Save Behana Gorge

To town planners, the granite gorge traces like a wound
across this scythed and hothouse landscape;
its water a sprawling spray-storm in the Wet
spitting and exposing steep barriers to advancement.
Against the creek’s current, tadpoles attach head-first
to rocks, while on the banks burrowing frogs chorus
in the leaf litter and leeches stand erect
on their sucker-rear-ends, longing for blood.
Sometimes we see a cormorant or a heron, or hear the shrill
staccato notes of a whistling kite circling treetops.
You watch catfish guarding nests of stones as water rats slip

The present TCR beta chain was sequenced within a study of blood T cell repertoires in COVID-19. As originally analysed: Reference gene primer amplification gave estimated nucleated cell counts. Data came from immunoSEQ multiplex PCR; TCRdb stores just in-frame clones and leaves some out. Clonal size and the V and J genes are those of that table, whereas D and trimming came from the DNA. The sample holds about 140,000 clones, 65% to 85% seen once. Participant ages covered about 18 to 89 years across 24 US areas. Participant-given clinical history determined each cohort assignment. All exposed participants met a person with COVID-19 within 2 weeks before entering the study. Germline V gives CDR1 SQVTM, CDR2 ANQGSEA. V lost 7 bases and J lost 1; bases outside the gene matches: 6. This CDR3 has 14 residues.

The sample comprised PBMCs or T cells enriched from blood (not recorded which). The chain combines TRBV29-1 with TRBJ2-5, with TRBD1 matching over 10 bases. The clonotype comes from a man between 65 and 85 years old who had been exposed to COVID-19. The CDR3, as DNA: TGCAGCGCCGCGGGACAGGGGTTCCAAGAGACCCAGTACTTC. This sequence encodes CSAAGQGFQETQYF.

through a strainer of flood debris. People come here
to swim or spray graffiti. Sometimes,
though, when I spend time in the gorge, all I hear is the zeroing-
in of mozzies, all I see is the spray of the torrent
as I wait for curlew to call their drawn-out wailing
weeer-eearr. Often I’ll just stare into the canopy
as dragonflies manoeuvre their fabulist films in the flickering light
or I’ll watch the orb spider strung golden between trees
and spotted with silver dew, or follow the line
of swimming holes, lichen, fungus and fern,
now proposed as a pipeline by the Cairns Water Corporation.

Phillip Hall

Phillip Hall works in remote Indigenous education in the Northern Territory. He has recently completed a PhD with Wollongong University and his book, Sweetened in Coals, is due for publication with Ginninderra Press.

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